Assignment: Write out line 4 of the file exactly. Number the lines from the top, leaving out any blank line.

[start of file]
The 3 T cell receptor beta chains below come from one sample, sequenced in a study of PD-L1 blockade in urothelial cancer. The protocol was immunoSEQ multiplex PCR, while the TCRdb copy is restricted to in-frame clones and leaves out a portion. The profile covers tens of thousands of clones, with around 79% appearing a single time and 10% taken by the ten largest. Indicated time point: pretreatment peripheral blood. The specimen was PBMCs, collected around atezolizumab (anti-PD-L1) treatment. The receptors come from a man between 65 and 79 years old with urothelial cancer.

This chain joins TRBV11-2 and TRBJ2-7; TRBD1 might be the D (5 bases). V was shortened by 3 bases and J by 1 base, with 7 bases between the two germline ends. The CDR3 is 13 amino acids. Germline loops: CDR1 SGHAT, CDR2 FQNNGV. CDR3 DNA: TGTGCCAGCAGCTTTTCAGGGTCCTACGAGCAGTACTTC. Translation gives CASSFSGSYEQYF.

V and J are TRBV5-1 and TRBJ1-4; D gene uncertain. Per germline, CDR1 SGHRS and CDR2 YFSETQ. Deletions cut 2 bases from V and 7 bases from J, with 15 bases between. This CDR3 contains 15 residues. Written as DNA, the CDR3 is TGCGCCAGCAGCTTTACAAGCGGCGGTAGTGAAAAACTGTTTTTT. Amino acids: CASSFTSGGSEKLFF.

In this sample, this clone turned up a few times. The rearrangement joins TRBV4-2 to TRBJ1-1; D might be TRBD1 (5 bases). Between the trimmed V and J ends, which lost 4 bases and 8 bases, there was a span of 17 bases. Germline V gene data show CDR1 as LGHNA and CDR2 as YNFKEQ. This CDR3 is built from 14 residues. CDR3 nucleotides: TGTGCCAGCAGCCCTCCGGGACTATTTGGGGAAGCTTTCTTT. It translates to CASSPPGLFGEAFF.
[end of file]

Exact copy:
In this sample, this clone turned up a few times. The rearrangement joins TRBV4-2 to TRBJ1-1; D might be TRBD1 (5 bases). Between the trimmed V and J ends, which lost 4 bases and 8 bases, there was a span of 17 bases. Germline V gene data show CDR1 as LGHNA and CDR2 as YNFKEQ. This CDR3 is built from 14 residues. CDR3 nucleotides: TGTGCCAGCAGCCCTCCGGGACTATTTGGGGAAGCTTTCTTT. It translates to CASSPPGLFGEAFF.